(Reuters) - Heart device maker St. Jude Medical Inc received a warning letter from the U.S. Food and Drug Administration, which said that various devices of the company manufactured at its Atlanta plant are adulterated.
The health regulator in a letter dated Sept. 30 also warned that the company’s manufacturing, packing, storage and installation practices “are not in conformity” to the current goods and manufacturing practise (CGMP) requirements.
St Jude said in a regulatory filing that the FDA had from June 8 to 26 inspected the company's Atlanta facility, where it makes heart failure monitor CardioMEMS HF system. (1.usa.gov/1KWuXtN)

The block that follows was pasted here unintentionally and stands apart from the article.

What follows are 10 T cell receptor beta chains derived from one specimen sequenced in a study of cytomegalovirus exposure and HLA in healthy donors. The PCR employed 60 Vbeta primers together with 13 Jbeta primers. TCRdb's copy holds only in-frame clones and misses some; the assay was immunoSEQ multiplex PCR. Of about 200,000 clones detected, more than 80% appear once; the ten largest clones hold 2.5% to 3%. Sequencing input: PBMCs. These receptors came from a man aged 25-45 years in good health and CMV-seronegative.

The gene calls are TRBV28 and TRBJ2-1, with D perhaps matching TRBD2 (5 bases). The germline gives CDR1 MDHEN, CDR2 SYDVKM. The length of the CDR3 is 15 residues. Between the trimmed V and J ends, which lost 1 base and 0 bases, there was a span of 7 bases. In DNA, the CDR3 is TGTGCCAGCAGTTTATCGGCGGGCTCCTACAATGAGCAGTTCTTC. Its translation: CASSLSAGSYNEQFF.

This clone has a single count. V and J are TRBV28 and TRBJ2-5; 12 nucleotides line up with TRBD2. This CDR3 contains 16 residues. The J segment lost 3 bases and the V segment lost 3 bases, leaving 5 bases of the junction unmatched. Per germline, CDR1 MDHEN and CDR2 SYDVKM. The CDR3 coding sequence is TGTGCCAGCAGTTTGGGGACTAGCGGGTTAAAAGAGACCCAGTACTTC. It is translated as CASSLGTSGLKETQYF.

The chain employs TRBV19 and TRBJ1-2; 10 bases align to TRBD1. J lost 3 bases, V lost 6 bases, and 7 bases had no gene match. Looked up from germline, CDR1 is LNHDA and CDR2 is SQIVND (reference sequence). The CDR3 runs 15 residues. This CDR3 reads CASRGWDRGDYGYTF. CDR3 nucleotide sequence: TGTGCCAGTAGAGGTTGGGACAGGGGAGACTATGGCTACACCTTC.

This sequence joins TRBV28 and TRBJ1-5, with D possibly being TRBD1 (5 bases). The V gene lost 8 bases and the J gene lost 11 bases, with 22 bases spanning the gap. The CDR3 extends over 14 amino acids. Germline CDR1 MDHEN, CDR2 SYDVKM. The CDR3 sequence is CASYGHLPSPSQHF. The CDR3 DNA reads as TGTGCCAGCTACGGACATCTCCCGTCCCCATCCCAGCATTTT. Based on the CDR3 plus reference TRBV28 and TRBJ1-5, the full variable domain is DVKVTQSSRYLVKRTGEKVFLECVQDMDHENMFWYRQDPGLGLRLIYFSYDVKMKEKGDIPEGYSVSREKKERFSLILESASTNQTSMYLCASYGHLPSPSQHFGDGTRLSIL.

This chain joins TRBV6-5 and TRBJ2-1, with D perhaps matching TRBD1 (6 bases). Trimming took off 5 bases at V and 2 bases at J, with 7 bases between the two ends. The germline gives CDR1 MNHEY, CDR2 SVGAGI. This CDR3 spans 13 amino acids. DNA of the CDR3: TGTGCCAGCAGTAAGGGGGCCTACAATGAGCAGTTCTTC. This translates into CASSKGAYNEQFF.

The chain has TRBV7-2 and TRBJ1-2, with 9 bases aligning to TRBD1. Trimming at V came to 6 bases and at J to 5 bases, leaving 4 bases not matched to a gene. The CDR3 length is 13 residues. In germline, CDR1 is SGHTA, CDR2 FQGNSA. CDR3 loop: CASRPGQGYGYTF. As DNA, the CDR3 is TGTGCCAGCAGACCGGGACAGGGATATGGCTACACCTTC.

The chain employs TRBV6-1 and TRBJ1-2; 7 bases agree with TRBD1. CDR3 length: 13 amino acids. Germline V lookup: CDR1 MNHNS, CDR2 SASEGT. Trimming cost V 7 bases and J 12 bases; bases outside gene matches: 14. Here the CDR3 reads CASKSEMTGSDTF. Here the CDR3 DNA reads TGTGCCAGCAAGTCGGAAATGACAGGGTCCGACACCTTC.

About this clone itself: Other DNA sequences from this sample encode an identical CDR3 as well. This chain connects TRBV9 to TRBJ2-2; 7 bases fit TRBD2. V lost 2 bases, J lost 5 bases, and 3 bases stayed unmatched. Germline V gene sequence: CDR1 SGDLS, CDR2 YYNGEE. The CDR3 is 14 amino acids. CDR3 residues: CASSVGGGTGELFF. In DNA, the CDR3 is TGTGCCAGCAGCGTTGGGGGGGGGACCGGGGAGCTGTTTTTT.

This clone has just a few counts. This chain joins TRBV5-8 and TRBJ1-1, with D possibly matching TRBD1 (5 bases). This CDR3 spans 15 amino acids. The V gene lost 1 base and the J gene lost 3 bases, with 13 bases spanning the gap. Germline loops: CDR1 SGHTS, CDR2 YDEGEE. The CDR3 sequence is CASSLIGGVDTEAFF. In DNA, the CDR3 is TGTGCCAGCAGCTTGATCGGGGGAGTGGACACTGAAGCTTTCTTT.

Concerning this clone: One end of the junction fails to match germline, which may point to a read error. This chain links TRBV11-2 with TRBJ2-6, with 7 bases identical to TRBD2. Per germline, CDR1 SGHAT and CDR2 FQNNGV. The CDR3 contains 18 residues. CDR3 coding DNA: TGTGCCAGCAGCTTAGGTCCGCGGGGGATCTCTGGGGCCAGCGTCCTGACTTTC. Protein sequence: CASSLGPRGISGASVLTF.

St Jude said it would continue to manufacture and ship the product from the Atlanta facility and does not expect customer orders to be impacted.
The St Paul, Minnesota-based company earlier resolved manufacturing issues regarding its Sylmar, California plant in July 2014.
The FDA had then warned the company of serious violations at Sylmar, the plant where the Durata leads for implantable defibrillators are made. Violations included a failure to validate testing methods.
The company’s shares were marginally down at $63.80 in extended trading on Friday.
Reporting by Rosmi Shaji in Bengaluru; Editing by Maju Samuel